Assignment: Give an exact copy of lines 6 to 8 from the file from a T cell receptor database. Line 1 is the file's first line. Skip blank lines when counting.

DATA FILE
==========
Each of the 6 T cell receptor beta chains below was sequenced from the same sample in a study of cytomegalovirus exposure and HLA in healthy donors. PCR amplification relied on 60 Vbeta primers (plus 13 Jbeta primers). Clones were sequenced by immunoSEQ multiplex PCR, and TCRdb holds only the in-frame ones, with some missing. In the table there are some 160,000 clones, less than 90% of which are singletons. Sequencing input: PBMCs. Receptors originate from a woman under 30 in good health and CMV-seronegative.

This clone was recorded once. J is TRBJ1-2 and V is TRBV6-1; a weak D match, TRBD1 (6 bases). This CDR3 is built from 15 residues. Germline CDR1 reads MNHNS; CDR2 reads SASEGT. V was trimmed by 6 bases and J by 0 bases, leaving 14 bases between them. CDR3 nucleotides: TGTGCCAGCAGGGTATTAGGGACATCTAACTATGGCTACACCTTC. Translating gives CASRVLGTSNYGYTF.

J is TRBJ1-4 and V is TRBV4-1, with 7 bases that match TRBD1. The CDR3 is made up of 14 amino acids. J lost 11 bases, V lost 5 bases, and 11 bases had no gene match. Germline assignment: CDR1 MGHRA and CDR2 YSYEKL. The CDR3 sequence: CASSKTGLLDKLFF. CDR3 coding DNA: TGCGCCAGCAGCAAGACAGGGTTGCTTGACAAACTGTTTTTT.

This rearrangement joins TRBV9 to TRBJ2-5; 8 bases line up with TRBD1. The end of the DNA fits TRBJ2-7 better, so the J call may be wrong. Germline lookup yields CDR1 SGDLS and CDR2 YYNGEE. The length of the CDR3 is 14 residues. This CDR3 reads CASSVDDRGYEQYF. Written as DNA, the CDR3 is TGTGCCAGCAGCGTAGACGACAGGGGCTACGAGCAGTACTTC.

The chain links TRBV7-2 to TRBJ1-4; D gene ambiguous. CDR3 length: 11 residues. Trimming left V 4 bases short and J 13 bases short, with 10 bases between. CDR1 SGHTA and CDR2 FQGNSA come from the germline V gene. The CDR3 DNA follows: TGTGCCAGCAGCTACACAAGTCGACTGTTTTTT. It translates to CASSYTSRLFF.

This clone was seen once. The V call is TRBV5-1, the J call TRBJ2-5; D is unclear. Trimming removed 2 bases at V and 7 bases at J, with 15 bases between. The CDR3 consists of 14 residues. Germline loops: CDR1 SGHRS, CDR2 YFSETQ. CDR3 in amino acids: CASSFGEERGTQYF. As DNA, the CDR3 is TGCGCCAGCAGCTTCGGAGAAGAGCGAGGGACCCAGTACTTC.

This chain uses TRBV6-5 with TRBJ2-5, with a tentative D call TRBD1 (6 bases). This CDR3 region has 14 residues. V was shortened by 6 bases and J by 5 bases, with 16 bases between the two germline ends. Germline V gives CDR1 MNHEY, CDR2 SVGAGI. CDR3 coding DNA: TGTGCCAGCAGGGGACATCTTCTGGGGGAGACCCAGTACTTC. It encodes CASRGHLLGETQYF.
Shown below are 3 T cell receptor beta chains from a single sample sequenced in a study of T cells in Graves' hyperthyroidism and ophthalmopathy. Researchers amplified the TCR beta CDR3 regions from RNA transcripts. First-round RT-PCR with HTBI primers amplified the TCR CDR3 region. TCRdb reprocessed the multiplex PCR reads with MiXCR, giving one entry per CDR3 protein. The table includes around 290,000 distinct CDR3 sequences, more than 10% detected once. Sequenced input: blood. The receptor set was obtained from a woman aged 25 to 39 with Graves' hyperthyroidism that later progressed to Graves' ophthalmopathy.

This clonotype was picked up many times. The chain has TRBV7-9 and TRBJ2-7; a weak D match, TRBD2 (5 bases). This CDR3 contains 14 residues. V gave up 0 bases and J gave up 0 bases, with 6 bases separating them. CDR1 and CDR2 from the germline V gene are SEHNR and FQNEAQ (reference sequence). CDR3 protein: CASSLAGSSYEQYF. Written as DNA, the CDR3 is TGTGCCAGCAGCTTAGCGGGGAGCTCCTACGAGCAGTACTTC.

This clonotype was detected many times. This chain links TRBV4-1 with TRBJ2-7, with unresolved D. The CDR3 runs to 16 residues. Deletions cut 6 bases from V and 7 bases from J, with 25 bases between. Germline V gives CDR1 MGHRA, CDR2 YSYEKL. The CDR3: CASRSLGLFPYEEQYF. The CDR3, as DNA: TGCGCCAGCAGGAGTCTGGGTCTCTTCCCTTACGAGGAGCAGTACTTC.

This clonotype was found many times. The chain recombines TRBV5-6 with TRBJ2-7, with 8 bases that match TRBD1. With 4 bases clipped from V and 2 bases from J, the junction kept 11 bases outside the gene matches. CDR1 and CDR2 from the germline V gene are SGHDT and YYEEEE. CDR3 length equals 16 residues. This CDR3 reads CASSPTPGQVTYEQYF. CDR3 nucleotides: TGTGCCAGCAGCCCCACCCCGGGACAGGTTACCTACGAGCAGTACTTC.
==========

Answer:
This clone was seen once. The V call is TRBV5-1, the J call TRBJ2-5; D is unclear. Trimming removed 2 bases at V and 7 bases at J, with 15 bases between. The CDR3 consists of 14 residues. Germline loops: CDR1 SGHRS, CDR2 YFSETQ. CDR3 in amino acids: CASSFGEERGTQYF. As DNA, the CDR3 is TGCGCCAGCAGCTTCGGAGAAGAGCGAGGGACCCAGTACTTC.

This chain uses TRBV6-5 with TRBJ2-5, with a tentative D call TRBD1 (6 bases). This CDR3 region has 14 residues. V was shortened by 6 bases and J by 5 bases, with 16 bases between the two germline ends. Germline V gives CDR1 MNHEY, CDR2 SVGAGI. CDR3 coding DNA: TGTGCCAGCAGGGGACATCTTCTGGGGGAGACCCAGTACTTC. It encodes CASRGHLLGETQYF.
Shown below are 3 T cell receptor beta chains from a single sample sequenced in a study of T cells in Graves' hyperthyroidism and ophthalmopathy. Researchers amplified the TCR beta CDR3 regions from RNA transcripts. First-round RT-PCR with HTBI primers amplified the TCR CDR3 region. TCRdb reprocessed the multiplex PCR reads with MiXCR, giving one entry per CDR3 protein. The table includes around 290,000 distinct CDR3 sequences, more than 10% detected once. Sequenced input: blood. The receptor set was obtained from a woman aged 25 to 39 with Graves' hyperthyroidism that later progressed to Graves' ophthalmopathy.